Dabrowski pointed out that ITA welcomes volunteers of all ages and abilities.

“There is something for everyone to do,” he said. “We need folks to sign up and come out and help maintain our hiking trails. Like all of our public lands and facilities, the Mickinnick Trail belongs to all of us and we need to help keep it in good shape.”

Volunteers will use hand tools provided by the ITA to do light work. Everyone should bring work gloves, sturdy shoes, lunch, and water. ITA asks that volunteers sign up ahead of time on the ITA website at

Other National Trails Day events:

June 1: The Basin Trail Festival – kicks off at 9 a.m. at the Schweitzer Mountain Road roundabout. It is the trailhead for the Lower Basin Trails, beloved by both downhill and cross-country mountain bikers. Bring your bike, ideas for trail improvements, gloves and closed-toe shoes so you can help enhance and maintain the trails – and ride them. Enjoy a barbecue courtesy of Pend Oreille Pedalers. Check out the Pedalers’ Facebook page for more information.

June 9: Seventh Annual Bay Trail Fun Run benefiting the Friends of the Pend d’Oreille Bay Trail features a 10K and 5K races beginning at 9 a.m. Sunday, June 9. Registration information is on the Friends’ website at All participants are entered into a drawing for Festival at Sandpoint season passes.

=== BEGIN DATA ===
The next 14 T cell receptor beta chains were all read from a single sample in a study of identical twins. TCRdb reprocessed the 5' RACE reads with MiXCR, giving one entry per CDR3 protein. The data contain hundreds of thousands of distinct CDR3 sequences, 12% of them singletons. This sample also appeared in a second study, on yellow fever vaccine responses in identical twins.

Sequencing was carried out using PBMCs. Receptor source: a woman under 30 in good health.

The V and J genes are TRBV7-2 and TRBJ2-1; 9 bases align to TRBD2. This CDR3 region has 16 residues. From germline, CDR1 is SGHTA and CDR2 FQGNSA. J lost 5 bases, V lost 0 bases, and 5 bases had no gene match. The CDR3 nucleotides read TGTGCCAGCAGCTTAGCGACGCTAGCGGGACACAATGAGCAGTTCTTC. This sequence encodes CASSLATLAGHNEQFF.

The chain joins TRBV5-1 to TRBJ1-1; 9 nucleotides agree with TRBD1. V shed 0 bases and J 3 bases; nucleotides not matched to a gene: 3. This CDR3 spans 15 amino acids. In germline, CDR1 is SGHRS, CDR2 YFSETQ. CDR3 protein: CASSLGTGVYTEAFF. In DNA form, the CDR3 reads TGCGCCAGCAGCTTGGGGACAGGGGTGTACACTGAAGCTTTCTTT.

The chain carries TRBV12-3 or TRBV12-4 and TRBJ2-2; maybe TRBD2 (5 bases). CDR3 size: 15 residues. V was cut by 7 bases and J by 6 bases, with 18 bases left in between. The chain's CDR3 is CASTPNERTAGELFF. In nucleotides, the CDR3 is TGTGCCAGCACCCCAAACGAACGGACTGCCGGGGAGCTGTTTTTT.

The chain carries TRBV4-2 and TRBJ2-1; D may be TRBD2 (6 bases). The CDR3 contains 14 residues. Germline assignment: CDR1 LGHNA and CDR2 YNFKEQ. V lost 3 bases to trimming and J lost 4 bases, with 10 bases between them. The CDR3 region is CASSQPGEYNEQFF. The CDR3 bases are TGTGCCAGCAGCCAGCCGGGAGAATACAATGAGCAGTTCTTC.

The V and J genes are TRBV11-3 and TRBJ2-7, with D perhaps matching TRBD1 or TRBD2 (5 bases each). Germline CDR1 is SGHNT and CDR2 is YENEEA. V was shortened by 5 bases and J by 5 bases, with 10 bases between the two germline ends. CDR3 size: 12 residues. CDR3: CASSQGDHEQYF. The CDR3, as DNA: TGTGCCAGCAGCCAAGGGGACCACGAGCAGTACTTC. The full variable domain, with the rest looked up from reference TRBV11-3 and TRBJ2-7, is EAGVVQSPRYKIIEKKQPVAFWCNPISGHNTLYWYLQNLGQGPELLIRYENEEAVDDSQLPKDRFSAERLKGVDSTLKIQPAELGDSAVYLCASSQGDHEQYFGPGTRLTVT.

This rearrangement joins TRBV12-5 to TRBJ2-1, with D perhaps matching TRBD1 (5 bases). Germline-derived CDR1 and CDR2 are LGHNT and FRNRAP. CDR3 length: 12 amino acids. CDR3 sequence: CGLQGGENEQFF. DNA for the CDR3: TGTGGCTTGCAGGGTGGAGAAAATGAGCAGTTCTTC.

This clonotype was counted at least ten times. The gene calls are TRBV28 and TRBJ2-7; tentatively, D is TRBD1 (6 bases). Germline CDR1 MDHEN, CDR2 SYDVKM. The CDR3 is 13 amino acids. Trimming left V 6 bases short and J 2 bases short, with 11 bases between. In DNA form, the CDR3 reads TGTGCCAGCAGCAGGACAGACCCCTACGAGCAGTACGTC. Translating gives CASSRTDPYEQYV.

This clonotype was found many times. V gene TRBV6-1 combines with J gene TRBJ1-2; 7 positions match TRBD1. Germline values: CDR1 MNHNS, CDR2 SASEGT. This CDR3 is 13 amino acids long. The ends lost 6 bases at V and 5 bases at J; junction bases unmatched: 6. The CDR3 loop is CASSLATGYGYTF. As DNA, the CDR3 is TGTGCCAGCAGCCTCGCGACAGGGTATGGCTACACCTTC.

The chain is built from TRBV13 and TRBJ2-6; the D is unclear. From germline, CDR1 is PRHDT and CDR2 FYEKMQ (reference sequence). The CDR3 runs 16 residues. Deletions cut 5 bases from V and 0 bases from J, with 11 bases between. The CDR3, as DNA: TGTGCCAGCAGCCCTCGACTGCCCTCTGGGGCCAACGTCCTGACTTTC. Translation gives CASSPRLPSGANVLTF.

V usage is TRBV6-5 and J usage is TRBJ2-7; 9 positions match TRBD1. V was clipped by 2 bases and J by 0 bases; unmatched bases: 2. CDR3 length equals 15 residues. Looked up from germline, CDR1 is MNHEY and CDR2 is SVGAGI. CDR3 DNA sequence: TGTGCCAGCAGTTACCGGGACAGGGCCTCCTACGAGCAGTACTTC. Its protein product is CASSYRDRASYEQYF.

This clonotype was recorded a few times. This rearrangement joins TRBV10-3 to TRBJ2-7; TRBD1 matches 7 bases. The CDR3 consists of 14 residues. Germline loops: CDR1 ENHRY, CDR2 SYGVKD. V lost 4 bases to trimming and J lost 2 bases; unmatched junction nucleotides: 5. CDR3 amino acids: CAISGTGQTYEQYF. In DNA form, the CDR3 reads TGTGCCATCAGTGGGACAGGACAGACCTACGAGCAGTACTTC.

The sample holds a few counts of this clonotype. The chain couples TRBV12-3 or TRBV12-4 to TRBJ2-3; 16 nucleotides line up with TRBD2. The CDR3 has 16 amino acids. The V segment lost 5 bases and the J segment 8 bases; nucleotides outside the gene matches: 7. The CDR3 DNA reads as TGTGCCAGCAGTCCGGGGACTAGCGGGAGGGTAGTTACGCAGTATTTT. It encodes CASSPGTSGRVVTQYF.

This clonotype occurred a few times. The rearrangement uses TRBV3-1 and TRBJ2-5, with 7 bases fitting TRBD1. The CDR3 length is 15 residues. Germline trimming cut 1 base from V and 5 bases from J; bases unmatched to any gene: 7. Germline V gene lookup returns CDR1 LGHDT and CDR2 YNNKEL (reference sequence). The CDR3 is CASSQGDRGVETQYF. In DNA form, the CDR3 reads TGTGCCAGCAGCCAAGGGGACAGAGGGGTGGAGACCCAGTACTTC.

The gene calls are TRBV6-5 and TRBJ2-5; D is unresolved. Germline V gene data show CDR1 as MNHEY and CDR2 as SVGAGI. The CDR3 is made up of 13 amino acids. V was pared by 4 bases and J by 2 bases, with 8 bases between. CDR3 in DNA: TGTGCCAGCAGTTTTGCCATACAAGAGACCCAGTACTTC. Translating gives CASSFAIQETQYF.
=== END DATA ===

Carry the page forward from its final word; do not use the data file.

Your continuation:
Tom Dabrowski and Jan Griffitts contributed to this column. They represent ITA and the Mickinnick Trail respectively on Trail Mix, a local collaborative of government and non-government organizations working together to expand the trail system in Bonner County. Susan Drumheller is secretary of Trail Mix.

While we have you ...

... if you appreciate that access to the news, opinion, humor, entertainment and cultural reporting in the Sandpoint Reader is freely available in our print newspaper as well as here on our website, we have a favor to ask. The Reader is locally owned and free of the large corporate, big-money influence that affects so much of the media today. We're supported entirely by our valued advertisers and readers. We're committed to continued free access to our paper and our website here with NO PAYWALL - period. But of course, it does cost money to produce the Reader. If you're a reader who appreciates the value of an independent, local news source, we hope you'll consider a voluntary contribution. You can help support the Reader for as little as $1.

You can contribute at either Paypal or Patreon.

Contribute at Patreon Contribute at Paypal

You may also like...

Close [x]

Want to support independent local journalism?

The Sandpoint Reader is our town's local, independent weekly newspaper. "Independent" means that the Reader is locally owned, in a partnership between Publisher Ben Olson and Keokee Co. Publishing, the media company owned by Chris Bessler that also publishes Sandpoint Magazine and Sandpoint Online. Sandpoint Reader LLC is a completely independent business unit; no big newspaper group or corporate conglomerate or billionaire owner dictates our editorial policy. And we want the news, opinion and lifestyle stories we report to be freely available to all interested readers - so unlike many other newspapers and media websites, we have NO PAYWALL on our website. The Reader relies wholly on the support of our valued advertisers, as well as readers who voluntarily contribute. Want to ensure that local, independent journalism survives in our town? You can help support the Reader for as little as $1.